In order to get acquainted with birth care services available in London, day 2 (September 4th) was fully dedicated to a detailed visit to maternity units of the Royal London Hospital, Whitechapel. We were guided by Deputy Director of Maternity Services and Head of Midwifery Alison Herron who acquainted us in detail with the organisation of work and all the available services in this London’s biggest maternity hospital, ranging from specialised services for high risk women with a variety of health conditions (such as heart disease) to services for women with uncomplicated pregnancies and labour. These also include services of the midwife led Lotus Birth Centre placed on a different floor than “regular” delivery rooms are located, and services of community midwives. All the maternity services available in this facility and all the health care providers, including obstetricians (whom I also had an opportunity to meet), put a great emphasis on the normalcy of a birthing process, which is in sharp contrast to a dominant approach in Czech maternity hospitals.
On the day 3 (September 5th), Dr Church and I worked on the development of a future research proposal that relates to women’s rights and decisions in maternity care in the Czech Republic and UK and follows up our previous collaborative work.
On the day 4 (September 6th), Dr Sarah Church and the Women’ Health Research Group at the LSBU under her leadership organised a workshop on “Human Rights in Childbirth”. My key note lecture was followed by a presentation delivered by a Human rights officer from the British Institute of Human Rights who talked about particular legal obligations related to human rights around childbirth that are specific to English context and steps to be taken in cases of human rights violations. There was a specific emphasis on the publication Midwifery and Human Rights: A Practitioner’s guide. This was follow-up by a discussion of how midwives could enhance women’s rights in maternity and birth care, as it pointed to frequent women’s right violations not just in Central and Eastern European countries but across the globe.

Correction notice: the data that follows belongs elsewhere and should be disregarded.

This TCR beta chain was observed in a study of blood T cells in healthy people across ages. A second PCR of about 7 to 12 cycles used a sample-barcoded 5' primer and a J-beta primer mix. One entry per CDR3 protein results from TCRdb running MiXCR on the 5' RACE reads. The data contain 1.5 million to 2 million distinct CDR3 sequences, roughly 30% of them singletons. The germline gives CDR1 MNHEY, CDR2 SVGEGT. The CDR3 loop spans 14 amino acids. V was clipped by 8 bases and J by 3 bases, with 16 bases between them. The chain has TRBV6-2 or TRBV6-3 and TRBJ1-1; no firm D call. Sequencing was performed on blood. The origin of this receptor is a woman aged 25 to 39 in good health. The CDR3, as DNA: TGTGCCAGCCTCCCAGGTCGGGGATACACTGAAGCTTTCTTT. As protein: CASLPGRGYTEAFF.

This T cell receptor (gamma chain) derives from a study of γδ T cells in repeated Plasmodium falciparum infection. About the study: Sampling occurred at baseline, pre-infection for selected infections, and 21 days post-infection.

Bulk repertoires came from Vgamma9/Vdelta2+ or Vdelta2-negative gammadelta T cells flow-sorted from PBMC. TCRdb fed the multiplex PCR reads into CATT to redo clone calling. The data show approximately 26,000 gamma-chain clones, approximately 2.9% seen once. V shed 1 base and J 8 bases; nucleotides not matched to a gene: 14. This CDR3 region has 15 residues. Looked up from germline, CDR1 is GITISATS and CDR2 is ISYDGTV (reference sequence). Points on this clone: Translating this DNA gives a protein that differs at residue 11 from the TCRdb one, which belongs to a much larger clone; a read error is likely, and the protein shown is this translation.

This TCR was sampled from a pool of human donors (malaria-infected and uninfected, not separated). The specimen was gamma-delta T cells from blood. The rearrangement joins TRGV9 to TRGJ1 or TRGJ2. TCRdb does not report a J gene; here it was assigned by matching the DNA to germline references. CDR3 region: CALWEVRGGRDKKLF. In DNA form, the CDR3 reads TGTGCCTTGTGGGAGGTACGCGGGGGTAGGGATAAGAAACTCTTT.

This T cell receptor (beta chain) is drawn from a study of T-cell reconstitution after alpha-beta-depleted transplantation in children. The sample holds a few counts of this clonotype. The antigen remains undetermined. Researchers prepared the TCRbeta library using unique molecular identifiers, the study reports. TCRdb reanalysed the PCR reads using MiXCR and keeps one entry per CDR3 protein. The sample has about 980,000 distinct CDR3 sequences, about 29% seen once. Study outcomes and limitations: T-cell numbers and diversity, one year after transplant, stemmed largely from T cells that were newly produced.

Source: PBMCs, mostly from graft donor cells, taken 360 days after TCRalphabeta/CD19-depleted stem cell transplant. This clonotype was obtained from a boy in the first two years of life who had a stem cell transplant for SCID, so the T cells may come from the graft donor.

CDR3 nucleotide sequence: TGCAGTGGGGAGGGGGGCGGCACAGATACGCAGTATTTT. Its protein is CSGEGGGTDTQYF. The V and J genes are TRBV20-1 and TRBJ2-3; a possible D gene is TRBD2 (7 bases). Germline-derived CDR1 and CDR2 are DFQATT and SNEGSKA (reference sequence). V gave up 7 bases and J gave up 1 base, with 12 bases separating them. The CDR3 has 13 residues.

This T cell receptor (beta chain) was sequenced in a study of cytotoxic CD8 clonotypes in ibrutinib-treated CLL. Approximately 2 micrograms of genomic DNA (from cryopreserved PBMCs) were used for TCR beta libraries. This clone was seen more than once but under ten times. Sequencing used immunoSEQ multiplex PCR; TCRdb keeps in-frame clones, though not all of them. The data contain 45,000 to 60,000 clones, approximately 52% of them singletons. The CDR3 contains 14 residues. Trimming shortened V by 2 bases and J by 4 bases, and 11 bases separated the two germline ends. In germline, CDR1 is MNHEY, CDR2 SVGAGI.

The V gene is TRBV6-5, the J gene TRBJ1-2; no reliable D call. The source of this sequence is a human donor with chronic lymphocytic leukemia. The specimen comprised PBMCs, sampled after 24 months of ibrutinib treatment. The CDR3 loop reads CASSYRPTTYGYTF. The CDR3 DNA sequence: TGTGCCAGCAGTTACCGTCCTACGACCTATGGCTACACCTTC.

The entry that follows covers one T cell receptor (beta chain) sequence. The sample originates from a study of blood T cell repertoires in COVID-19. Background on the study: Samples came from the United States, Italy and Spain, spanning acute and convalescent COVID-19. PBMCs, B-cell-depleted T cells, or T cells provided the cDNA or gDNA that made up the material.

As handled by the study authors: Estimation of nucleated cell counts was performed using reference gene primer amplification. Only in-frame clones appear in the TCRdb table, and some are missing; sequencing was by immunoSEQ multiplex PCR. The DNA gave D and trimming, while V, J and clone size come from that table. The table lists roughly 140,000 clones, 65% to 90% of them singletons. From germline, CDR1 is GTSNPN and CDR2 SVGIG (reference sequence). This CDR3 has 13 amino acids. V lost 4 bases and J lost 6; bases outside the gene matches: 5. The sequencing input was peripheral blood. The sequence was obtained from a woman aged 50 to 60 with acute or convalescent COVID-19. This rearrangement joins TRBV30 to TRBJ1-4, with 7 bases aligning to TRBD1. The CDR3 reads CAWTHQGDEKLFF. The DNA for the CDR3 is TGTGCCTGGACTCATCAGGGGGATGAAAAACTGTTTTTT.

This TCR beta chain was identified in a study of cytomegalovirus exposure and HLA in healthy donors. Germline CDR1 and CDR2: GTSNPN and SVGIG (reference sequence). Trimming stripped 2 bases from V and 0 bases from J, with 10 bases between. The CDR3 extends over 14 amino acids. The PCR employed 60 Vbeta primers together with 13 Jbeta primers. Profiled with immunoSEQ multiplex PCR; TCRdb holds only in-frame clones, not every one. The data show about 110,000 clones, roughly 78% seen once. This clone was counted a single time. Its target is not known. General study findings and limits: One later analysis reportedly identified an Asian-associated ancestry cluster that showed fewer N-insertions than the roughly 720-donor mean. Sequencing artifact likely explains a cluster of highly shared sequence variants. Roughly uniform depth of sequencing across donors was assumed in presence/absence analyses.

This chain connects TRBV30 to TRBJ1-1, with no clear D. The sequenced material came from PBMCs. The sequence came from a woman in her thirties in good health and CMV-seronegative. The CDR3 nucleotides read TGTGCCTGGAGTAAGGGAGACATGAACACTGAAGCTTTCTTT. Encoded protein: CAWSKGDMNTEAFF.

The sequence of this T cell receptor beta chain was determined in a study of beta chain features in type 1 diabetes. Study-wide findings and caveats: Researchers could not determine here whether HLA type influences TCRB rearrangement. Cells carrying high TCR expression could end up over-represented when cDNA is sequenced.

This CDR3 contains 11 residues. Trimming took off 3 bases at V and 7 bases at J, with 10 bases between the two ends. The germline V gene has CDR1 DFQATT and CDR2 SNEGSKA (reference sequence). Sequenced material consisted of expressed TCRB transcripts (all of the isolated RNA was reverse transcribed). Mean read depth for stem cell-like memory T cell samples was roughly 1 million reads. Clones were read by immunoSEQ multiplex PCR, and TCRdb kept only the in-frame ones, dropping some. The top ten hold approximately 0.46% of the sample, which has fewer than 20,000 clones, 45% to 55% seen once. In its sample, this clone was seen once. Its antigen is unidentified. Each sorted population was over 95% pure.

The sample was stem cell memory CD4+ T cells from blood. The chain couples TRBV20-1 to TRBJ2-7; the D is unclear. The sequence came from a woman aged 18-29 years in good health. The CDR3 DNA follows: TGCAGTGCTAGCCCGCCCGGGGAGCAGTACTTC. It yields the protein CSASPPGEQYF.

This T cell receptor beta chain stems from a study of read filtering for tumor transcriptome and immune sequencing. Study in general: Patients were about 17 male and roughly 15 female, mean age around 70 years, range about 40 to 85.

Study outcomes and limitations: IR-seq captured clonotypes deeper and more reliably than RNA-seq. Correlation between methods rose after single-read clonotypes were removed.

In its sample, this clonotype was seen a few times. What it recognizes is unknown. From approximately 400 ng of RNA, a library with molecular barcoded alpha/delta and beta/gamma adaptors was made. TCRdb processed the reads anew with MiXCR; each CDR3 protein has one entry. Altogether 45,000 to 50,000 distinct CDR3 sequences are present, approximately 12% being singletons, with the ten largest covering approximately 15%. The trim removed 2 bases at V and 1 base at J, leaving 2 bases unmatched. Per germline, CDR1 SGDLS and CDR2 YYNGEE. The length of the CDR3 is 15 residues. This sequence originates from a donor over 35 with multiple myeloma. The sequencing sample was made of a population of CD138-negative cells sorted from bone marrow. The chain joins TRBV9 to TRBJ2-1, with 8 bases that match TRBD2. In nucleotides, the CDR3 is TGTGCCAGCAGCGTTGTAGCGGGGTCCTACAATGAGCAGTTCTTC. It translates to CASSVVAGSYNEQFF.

On the day 5 (September 7th) Dr Church arranged a visit to the Barkantine free-standing birth centre run by the Royal London Hospital in Tower Hamlets. A midwife on duty showed us around and answered our questions about available services, the booking process and working of the centre. (For instance, I learned that midwives working in a birth centre regularly rotate across different wards within the larger Royal Hospital, which is an effective way how to keep midwifery skills up-to-date while keeping birth as normal as possible even in wards for high risk women). In the birth centre I also received a set of maternity notes used across Barts Health NHS Trust. Unlike in the Czech Republic, these are national maternity records developed by the Perinatal Institute and continue to be used in about 60% of all pregnancies in England.